- Up to 40MB/s write speeds for faster shot-to-shot performance and up to 90 MB/s read speeds for faster transfer
- High-performance SD card with both video speed Class (V30) and UHS Speed Class 3 (U3) ratings for capturing 4K UHD and full HD video
- Shockproof, temperature-proof, waterproof, and x-ray proof
- Ideal for professionals looking to maximize post-production workflow
- Read speeds of up to 95MB/s; write speeds of up to 90MB/s
- UHS Speed Class 3 (U3) and video speed Class 30 (V30) for 4K UHD video
- Shock-proof, temperature-proof, waterproof, and x-ray-proof
Designed to meet the rigorous requirements of professional photographers and videographers, the SanDisk Extreme PRO CompactFlash Card delivers sustained write speeds to capture cinema-quality 4K Ultra HD and Full HD video (3). write speeds of up to 150MB/s (1) allow photographers to shoot in continuous burst mode, capturing multiple frames per second without a lag time and a storage capacity of 256GB (4) means professionals can keep shooting videos and photos without stopping to change cards.
There are three popular types of optical storage: CDs, DVDs, and Blu-ray discs. All types are available in various “R” and “RW” formats. While RW discs are re-writable, it is generally considered to be safer (and far cheaper) to use R discs, as they can only be burned once, and there is no danger of discs being accidentally overwritten. On average, R discs are also more stable over the long term than RW discs.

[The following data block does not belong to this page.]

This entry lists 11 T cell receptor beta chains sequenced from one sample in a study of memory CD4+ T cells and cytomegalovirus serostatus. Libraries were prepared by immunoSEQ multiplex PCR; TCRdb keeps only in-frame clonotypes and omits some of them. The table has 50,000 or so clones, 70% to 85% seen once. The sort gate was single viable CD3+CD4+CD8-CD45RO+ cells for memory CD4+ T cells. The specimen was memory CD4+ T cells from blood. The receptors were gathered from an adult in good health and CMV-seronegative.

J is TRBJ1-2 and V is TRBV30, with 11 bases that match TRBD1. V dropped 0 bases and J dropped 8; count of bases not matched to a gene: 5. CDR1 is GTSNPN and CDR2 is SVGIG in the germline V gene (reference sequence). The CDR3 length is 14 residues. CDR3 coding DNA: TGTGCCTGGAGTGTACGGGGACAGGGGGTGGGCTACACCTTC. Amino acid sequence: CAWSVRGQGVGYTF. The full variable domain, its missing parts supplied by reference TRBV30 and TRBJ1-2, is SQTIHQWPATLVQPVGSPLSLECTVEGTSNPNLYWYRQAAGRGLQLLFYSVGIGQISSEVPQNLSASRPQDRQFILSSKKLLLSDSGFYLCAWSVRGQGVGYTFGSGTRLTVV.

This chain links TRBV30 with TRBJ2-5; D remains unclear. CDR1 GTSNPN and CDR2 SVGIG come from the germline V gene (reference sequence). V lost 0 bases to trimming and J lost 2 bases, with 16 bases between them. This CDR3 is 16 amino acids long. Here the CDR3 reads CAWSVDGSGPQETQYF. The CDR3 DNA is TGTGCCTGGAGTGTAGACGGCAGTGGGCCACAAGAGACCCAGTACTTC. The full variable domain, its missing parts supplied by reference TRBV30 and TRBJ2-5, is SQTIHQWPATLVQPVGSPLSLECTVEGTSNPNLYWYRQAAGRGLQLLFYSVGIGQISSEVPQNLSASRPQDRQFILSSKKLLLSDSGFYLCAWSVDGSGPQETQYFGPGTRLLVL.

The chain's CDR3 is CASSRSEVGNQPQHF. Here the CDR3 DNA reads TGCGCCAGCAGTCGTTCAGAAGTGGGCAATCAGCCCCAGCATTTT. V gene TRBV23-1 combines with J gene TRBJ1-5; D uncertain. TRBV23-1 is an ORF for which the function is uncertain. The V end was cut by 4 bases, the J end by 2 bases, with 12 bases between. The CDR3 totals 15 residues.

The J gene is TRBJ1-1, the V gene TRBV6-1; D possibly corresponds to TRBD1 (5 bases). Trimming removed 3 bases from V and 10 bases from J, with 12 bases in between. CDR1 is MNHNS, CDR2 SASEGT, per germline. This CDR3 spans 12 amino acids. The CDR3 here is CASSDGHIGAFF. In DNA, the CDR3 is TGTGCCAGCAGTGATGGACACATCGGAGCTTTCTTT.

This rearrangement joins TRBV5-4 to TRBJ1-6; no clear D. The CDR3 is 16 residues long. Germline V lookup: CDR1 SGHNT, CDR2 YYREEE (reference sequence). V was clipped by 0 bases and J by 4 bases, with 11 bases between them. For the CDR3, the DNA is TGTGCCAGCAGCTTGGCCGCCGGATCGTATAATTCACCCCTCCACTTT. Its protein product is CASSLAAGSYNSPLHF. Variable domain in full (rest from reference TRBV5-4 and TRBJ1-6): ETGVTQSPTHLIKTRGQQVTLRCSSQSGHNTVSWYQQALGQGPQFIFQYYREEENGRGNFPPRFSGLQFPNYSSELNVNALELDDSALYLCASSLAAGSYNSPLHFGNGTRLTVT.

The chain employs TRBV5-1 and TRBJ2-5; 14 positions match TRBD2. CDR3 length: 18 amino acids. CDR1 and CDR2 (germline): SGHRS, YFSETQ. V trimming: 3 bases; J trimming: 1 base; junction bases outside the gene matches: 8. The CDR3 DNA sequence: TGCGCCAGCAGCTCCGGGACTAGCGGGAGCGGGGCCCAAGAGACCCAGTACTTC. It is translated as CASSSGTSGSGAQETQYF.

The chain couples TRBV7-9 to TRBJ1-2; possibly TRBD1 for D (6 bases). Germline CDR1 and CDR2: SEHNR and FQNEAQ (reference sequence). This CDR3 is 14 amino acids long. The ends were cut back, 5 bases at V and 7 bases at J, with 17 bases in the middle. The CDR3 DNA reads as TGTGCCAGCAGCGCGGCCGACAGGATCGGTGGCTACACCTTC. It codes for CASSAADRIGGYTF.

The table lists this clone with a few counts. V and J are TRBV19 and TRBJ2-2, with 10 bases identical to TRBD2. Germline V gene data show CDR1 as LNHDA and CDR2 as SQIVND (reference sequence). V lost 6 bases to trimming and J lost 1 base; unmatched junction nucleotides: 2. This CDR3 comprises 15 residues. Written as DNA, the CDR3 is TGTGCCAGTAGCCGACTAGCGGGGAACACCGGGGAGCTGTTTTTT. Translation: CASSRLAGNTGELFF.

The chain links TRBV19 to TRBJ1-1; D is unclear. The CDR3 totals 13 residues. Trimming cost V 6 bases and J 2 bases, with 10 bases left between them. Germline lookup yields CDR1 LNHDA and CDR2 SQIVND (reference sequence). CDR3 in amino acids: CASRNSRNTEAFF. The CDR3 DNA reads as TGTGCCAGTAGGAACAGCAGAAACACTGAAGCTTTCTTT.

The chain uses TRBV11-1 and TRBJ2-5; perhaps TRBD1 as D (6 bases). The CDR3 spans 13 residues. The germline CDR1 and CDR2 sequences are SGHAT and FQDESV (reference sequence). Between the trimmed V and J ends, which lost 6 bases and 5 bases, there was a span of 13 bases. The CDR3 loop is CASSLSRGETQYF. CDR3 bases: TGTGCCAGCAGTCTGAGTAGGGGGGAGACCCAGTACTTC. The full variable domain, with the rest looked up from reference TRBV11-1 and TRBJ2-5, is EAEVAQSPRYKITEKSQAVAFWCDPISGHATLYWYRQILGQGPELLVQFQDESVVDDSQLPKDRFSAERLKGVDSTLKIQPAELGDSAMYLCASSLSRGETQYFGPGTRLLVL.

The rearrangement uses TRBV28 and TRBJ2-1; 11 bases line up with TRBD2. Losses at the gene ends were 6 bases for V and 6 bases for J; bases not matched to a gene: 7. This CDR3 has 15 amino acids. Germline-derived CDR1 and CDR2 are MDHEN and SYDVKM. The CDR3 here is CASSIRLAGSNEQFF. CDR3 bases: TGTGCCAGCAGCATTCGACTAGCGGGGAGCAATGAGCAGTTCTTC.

CDs hold 700MB (megabytes) of information and can hold around 125 12MP JPEG images, or 40 12MP RAW images.
DVDs hold 4.7GB of information, which is about six times more than a CD. These are called single-layer DVDs.
Double-layer DVDs, holding 8.5GB of data, tend to be less compatible with computers at present.
Blu-ray Recordable Media Disc, Single-layer Blu-ray discs offer up to 25GB of storage space
DVD-RAM, DVD-RAM is a DVD (optical disc) technology for high-capacity data storage for computers. Like ordinary random access memory (RAM), it can be repeatedly read, written to, and erased. Intended mostly for removable computer storage, DVD-RAM provides the capabilities of a Rewriteable CD (CD-RW) – users can run programs from the discs, copy files to them and rewrite or delete them. However, with a storage capacity of up to 9.4 gigabytes (GB) per double-sided disc, DVD-RAM has many times the capacity of CD-RW.
The major drawback of optical storage is that many computers (particularly laptops) are now being sold without a DVD drive. You may need to invest in a good external DVD drive in order to continue using DVDs and CDs after your next computer upgrade.
Flash drives are extremely convenient ways to store and transport files and today they are holding more files than ever before. Their small size makes them attractive for storing and sharing many images at once. However, as a long-term storage solution, they may not be the best option because they can easily be damaged or lost and the information they hold may be too easy to erase.